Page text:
By Wesley J. Smith
Editor’s note. This appears on Wesley’s great blog.
After Jack Kevorkian died, I was asked by several publications to reflect on his death. I did so in The Corner previously, and now I have two pieces out today bringing different angles to the same story. First from the National Catholic Register [www.ncregister.com/daily-news/remembering-the-real-jack-kevorkian/]:
We should not speak ill of the dead, we are told. Whenever any of us shuffle off this mortal coil, as Shakespeare so evocatively put it, we should strive to remember the deceased as they might wish and pray that they find the same forgiveness and peace that we ourselves desire.
So, too, with Jack Kevorkian, who died June 3 of natural causes at the ripe age of 83. But not speaking ill does not mean avoiding the truth. Nor does recounting facts constitute a casting of aspersion. Moreover, Kevorkian was a proud atheist who frequently stated — and acted on — his intention to force society to tack into the wind of his own dark desires…
I get into some dark facts about his belief in euthanasia clinics and human vivisection, and conclude:
Kevorkian never recanted these views. To the contrary: He methodically pursued his ghoulish purposes step-by-step for eight years; first, gaining a quasi-license to assist suicides after several juries refused to convict him; then, taking the kidneys from the body of one of his cases and offering them for transplant; to actively lethally injecting Youk. (Euthanasia being necessary for experimentation, since the “subject” would have to be anesthetized.)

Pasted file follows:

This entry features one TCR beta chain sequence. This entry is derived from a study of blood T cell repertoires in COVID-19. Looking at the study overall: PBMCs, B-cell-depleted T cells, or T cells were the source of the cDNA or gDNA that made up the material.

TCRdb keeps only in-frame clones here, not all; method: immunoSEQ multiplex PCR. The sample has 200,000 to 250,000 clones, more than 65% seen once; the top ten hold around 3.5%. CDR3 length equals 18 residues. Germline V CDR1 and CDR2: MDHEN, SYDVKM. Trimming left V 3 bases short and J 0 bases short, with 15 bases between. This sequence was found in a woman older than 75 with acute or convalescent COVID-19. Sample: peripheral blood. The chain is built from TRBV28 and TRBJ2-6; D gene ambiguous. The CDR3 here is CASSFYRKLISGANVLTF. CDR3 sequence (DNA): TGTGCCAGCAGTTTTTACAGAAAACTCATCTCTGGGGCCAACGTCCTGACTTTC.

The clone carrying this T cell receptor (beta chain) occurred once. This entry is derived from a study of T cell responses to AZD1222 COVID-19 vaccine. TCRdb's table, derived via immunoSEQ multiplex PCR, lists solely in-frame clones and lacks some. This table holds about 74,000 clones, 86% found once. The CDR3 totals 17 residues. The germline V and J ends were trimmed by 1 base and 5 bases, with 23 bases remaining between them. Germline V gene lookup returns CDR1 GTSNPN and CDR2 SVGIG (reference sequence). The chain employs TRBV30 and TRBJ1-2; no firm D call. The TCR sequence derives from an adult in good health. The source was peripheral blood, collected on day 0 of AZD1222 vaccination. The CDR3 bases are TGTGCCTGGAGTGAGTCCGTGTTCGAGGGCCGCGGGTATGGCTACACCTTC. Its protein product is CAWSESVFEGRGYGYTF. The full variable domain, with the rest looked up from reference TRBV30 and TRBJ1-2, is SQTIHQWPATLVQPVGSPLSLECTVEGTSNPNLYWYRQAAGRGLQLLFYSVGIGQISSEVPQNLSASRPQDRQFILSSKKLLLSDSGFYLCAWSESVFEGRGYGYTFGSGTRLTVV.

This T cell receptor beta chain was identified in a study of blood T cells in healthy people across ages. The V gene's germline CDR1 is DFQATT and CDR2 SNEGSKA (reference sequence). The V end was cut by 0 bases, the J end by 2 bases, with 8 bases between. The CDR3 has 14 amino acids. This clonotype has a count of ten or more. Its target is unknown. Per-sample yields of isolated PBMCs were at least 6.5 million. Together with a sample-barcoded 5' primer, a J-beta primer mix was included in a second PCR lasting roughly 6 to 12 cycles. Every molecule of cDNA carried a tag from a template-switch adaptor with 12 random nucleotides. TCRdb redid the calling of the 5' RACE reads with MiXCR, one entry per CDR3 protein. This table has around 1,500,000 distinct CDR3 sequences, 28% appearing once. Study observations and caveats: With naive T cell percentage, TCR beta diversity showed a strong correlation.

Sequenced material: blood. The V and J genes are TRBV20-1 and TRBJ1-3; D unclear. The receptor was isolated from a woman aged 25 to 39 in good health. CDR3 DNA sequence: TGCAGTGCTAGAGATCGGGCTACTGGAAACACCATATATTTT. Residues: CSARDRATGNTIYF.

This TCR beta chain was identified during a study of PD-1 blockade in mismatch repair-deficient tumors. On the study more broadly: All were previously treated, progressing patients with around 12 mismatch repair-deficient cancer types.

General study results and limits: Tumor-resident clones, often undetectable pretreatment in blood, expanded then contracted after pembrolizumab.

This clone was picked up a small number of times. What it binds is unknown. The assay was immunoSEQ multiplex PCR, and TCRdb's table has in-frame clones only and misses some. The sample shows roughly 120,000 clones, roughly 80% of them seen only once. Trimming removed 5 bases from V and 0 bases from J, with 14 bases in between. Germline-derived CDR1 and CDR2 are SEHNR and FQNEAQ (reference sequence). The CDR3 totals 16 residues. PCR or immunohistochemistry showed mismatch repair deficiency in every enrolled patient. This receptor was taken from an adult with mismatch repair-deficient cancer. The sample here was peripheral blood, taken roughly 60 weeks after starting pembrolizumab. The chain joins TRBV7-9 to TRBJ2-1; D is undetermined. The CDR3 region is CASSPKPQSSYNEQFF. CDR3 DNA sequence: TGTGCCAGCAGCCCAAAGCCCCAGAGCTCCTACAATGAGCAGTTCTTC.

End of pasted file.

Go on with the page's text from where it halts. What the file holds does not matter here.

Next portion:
It ended there — with prison. But one shudders to think what would have happened if that last jury, like the several before it, had decided to let Kevorkian continue being Kevorkian.
Now, here’s a bit of what I wrote in To The Source about why a macabre man could end up a major celebrity [www.tothesource.org/6_8_2011/6_8_2011.htm]:
I think there are several factors at work. First, we live in an era that extols and admires the social outlaw. Second, a large segment of our increasingly secularized society disdains moralism, fixed principles of right and wrong involving individual behavior, and dreads anything that smacks of “judgmentalism.” These phenomena seem particularly potent when someone defies values deemed to reflect Judeo/Christian religious dogma, such as the general disfavor of suicide. Third, giving moral support to the suicides of ill and profoundly disabled people who want to die arises naturally in an era in which the emotional narrative and Oprah culture drive public opinion.
Finally, and perhaps most importantly, “compassion” has become the great justifier for breaking laws and violating social norms. Once Kevorkian stopped talking openly about obitiatry and began proclaiming that he was motivated by his care for suffering patients—even calling himself “Dr. Life” in an interview with Barbara Walters—everything changed. His poll numbers rose substantially, the media fawned, and juries repeatedly refused to convict him for crimes he had clearly committed.
To paraphrase an old rock anthem, nihilism strikes a beat, into your heart it will seep. As the Canadian journalist Andrew Coyne wrote in 1994, decrying the strong public support of Robert Latimer, who murdered his 12-year old daughter because she had cerebral palsy, “A society that believes in nothing can offer no argument even against death. A culture that has lost its faith in life cannot comprehend why it should be endured.”
The late Jack Kevorkian intentionally pulled society down that destructive path. Whether we ultimately become a culture out of Kevorkian’s dark imaginings will determine his final historical legacy.
Jack Kevorkian was a force for ill in our society. There’s no sugar coating what he stood for–or more ominously–what he wanted us to become.